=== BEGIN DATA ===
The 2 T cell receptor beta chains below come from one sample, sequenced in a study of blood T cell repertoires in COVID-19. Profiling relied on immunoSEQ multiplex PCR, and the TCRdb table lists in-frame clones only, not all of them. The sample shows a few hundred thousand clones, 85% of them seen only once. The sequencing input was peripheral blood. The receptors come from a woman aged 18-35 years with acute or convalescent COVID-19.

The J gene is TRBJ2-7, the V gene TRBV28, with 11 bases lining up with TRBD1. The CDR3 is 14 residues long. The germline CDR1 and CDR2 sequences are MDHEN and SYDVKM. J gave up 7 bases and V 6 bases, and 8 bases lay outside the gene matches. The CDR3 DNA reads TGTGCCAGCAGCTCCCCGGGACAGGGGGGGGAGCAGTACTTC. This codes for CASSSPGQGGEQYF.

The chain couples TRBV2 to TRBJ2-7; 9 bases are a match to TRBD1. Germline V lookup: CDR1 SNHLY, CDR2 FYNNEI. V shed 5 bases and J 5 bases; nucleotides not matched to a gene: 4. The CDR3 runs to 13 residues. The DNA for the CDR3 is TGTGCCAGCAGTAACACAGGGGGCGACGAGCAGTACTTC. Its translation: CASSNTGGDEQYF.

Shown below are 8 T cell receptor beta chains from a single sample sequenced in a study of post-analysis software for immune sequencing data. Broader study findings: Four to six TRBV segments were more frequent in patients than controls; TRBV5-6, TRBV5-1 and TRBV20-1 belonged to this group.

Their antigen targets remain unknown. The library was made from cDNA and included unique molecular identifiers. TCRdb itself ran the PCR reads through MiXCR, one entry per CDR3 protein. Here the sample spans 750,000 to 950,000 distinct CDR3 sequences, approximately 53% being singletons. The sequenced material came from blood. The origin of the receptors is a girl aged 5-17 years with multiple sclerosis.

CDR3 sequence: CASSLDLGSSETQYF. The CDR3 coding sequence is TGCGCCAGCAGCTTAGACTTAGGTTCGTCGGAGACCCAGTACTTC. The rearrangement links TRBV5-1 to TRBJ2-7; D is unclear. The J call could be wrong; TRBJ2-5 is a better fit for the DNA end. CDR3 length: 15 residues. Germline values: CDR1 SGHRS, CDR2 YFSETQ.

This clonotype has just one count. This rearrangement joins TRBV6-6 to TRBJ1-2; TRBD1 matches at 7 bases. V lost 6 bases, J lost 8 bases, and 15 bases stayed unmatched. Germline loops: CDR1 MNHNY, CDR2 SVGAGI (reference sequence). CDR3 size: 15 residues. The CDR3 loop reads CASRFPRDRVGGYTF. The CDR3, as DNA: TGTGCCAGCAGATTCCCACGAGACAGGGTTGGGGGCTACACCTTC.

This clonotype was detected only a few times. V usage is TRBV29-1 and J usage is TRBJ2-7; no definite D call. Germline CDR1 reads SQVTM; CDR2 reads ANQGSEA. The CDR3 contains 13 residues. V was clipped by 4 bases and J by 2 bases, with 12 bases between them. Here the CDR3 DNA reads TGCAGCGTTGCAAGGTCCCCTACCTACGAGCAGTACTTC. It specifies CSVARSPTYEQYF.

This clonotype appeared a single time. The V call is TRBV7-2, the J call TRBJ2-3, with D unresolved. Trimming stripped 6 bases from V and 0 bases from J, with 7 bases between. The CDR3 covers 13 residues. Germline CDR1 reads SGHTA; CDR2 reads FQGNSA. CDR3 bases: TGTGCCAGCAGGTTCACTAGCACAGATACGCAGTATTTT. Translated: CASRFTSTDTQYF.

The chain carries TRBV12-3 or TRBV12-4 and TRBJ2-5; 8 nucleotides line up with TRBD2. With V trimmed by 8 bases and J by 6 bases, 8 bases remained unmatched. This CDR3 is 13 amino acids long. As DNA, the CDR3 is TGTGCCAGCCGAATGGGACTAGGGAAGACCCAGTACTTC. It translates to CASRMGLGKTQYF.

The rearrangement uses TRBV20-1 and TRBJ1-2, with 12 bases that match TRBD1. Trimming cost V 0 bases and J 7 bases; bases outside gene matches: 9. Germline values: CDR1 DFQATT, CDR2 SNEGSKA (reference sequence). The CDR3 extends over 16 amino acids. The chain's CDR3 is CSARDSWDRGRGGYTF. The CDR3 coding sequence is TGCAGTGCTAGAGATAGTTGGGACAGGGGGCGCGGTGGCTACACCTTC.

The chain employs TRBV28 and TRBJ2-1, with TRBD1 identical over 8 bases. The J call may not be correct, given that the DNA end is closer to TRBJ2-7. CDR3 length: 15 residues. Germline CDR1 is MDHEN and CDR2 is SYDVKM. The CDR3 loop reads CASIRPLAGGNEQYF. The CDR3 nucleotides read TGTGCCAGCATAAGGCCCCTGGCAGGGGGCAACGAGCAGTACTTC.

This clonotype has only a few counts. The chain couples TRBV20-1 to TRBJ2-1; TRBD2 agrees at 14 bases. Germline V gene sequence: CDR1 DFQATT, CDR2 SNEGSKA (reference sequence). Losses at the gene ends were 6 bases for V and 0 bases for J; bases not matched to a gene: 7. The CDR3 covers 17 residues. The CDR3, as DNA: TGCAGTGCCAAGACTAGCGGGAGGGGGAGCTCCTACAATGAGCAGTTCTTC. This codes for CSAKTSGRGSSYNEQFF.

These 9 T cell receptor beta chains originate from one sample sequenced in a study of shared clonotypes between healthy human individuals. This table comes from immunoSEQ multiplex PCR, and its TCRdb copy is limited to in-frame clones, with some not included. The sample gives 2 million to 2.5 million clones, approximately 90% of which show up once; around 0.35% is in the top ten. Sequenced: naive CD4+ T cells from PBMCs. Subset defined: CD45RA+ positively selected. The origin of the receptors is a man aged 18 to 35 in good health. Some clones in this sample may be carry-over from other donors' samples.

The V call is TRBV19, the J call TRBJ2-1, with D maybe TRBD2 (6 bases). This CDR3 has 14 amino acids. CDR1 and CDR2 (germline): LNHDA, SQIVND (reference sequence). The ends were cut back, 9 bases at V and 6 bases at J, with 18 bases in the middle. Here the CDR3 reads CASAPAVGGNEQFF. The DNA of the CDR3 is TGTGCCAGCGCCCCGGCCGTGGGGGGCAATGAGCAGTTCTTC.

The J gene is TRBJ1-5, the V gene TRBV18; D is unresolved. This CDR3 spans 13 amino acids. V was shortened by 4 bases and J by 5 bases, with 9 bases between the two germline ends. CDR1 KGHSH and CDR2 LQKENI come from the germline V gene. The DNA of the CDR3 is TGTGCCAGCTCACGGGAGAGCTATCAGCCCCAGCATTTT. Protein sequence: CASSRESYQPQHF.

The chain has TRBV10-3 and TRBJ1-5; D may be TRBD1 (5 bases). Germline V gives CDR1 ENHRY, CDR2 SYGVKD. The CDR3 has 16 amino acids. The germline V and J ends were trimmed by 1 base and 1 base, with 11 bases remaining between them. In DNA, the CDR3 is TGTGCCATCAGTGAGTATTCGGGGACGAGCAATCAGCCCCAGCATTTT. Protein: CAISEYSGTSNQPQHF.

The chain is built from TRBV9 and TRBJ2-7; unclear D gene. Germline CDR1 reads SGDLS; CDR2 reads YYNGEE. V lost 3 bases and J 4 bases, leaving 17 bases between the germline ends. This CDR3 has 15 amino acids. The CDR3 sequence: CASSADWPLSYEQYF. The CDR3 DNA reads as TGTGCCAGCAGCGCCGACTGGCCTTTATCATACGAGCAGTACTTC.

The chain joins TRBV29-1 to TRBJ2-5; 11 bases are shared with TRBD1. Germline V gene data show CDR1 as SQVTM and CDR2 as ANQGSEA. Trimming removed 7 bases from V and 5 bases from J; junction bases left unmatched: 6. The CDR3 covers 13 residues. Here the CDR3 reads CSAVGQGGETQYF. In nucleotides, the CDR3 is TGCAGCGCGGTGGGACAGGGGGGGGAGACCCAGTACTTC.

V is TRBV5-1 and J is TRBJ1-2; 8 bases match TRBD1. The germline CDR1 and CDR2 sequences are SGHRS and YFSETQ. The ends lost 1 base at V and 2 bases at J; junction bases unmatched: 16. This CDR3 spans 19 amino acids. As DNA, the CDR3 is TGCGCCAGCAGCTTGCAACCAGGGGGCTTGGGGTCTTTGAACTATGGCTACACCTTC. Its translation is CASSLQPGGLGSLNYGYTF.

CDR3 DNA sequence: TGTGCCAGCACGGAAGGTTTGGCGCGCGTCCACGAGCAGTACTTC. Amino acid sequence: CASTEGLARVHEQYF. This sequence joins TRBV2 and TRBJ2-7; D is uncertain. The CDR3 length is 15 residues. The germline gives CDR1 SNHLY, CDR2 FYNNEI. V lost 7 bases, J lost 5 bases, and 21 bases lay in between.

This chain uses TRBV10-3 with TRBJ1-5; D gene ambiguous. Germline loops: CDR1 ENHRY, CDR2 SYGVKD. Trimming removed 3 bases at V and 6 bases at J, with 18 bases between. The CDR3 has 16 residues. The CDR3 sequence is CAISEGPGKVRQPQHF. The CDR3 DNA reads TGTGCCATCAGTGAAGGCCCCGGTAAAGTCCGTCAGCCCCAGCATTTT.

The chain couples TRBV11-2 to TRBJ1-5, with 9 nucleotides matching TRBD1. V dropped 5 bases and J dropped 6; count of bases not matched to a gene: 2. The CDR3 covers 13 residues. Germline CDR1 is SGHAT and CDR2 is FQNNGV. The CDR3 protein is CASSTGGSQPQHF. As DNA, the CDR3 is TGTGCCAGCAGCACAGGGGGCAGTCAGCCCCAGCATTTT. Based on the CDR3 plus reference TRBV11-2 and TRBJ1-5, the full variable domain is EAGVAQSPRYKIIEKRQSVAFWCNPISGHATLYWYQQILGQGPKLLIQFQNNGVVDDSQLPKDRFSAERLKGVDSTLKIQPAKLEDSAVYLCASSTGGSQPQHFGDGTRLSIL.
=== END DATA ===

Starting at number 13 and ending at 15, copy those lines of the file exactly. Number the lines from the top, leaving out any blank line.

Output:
This clonotype has only a few counts. The chain couples TRBV20-1 to TRBJ2-1; TRBD2 agrees at 14 bases. Germline V gene sequence: CDR1 DFQATT, CDR2 SNEGSKA (reference sequence). Losses at the gene ends were 6 bases for V and 0 bases for J; bases not matched to a gene: 7. The CDR3 covers 17 residues. The CDR3, as DNA: TGCAGTGCCAAGACTAGCGGGAGGGGGAGCTCCTACAATGAGCAGTTCTTC. This codes for CSAKTSGRGSSYNEQFF.

These 9 T cell receptor beta chains originate from one sample sequenced in a study of shared clonotypes between healthy human individuals. This table comes from immunoSEQ multiplex PCR, and its TCRdb copy is limited to in-frame clones, with some not included. The sample gives 2 million to 2.5 million clones, approximately 90% of which show up once; around 0.35% is in the top ten. Sequenced: naive CD4+ T cells from PBMCs. Subset defined: CD45RA+ positively selected. The origin of the receptors is a man aged 18 to 35 in good health. Some clones in this sample may be carry-over from other donors' samples.

The V call is TRBV19, the J call TRBJ2-1, with D maybe TRBD2 (6 bases). This CDR3 has 14 amino acids. CDR1 and CDR2 (germline): LNHDA, SQIVND (reference sequence). The ends were cut back, 9 bases at V and 6 bases at J, with 18 bases in the middle. Here the CDR3 reads CASAPAVGGNEQFF. The DNA of the CDR3 is TGTGCCAGCGCCCCGGCCGTGGGGGGCAATGAGCAGTTCTTC.